InfluentialPoints.com
Biology, images, analysis, design...
 Use/Abuse Principles How To Related
"It has long been an axiom of mine that the little things are infinitely the most important" (Sherlock Holmes)  ### Purpose

These tests provide a means of comparing distributions, whether two sample distributions or a sample distribution with a theoretical distribution. The distributions are compared in their cumulative form as empirical distribution functions. The test statistic developed by Kolmogorov and Smirnov to compare distributions was simply the maximum vertical distance between the two functions.

Kolmogorov-Smirnov tests have the advantages that (a) the distribution of statistic does not depend on cumulative distribution function being tested and (b) the test is exact. They have the disadvantage that they are more sensitive to deviations near the centre of the distribution than at the tails.   ### One-sample Kolmogorov-Smirnov test

This is also known as the Kolmogorov-Smirnov goodness of fit test. It assesses the degree of agreement between an observed distribution and a completely specified theoretical continuous distribution. It is (reasonably) sensitive to all characteristics of a distribution including location, dispersion and shape.

The key assumptions of the one sample test are that the theoretical distribution is continuous (although a version exists which can cope with discrete distributions) and that it is fully defined. The latter assumption unfortunately means that its most common use - that of testing normality - is actually a misuse if the parameters of that distribution are estimated from the data.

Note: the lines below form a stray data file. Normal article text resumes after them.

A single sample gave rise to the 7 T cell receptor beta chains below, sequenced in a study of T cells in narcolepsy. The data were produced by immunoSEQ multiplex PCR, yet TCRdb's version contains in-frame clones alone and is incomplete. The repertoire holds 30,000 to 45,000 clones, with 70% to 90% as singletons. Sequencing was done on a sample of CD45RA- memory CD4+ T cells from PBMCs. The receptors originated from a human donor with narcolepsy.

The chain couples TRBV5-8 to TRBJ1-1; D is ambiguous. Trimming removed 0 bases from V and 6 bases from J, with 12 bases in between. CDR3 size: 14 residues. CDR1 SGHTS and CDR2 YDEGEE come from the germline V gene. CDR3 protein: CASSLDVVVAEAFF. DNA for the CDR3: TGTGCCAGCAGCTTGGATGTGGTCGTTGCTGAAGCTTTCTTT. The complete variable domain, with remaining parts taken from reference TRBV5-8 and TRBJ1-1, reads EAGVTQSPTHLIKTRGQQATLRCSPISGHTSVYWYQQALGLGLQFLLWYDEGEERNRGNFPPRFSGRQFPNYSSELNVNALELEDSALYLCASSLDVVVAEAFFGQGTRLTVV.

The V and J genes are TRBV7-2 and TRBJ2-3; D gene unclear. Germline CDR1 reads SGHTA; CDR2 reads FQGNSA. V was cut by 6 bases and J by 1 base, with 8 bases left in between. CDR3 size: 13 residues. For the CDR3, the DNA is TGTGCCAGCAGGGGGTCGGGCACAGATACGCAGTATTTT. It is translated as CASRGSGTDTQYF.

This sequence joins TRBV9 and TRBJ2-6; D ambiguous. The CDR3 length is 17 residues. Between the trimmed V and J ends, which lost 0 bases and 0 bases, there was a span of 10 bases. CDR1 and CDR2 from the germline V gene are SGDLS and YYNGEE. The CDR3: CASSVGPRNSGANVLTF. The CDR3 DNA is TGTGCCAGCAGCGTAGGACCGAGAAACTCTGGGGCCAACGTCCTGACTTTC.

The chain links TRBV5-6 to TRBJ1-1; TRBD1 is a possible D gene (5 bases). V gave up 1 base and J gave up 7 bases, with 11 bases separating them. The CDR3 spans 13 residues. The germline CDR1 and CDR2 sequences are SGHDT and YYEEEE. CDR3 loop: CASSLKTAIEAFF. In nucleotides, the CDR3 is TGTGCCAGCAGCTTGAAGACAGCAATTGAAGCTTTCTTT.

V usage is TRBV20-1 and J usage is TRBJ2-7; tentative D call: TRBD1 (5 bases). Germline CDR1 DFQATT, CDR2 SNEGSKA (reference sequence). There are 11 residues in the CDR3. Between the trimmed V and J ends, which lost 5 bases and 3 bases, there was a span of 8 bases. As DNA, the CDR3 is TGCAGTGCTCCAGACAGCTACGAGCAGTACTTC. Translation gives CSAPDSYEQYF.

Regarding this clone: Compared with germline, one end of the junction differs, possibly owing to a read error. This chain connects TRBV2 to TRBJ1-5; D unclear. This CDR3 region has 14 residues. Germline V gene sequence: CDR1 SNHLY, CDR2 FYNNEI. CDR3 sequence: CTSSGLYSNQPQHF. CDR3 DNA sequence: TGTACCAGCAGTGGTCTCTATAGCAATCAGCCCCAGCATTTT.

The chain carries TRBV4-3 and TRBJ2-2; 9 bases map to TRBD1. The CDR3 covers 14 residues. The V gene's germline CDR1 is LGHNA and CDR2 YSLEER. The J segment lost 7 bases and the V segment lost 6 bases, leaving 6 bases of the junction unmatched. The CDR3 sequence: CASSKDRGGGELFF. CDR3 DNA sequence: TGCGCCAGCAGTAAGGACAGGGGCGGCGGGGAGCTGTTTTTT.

The test statistic is d, the largest deviation between the observed cumulative step function and the expected theoretical cumulative frequency distribution:

#### Algebraically speaking -

 d = max(abs[F0(Y)-S(Y)])
where
• d is the maximum deviation Kolmogorov statistic,
• F0(Y) is a theoretical cumulative distribution of population Y under H0,
• S(Y) is the (observed) cumulative distribution of a Sample of population Y, assuming Hnil is TRUE - otherwise known as the ECDF (empirical cumulative distribution function).
Note:
• The most commonly tested statistic is d = max(abs[F0(Y)-S(Y)]) but, depending upon the alternate hypothesis, d+ = max[F0(Y)-S(Y)] or d- = max[S(Y)-F0(Y)] are ALSO used (e.g. see R help). All 3 statistics are subject to an upper 1-tailed test, but although the null distributions of d+ and d- are the same, that of d is different.
• Also, some authors use D rather than d (in the core text we use d, here we use D & d).
• #### Procedure

1. Specify the theoretical cumulative function expected under the null hypothesis.
For example: for a normal distribution, specify the mean and the standard deviation; for a uniform distribution, specify maximum and minimum.
2. Calculate the observed cumulative relative frequencies and (optionally) plot as a step-plot.
• Note, this instruction only makes any sense for very small samples when no computer is available.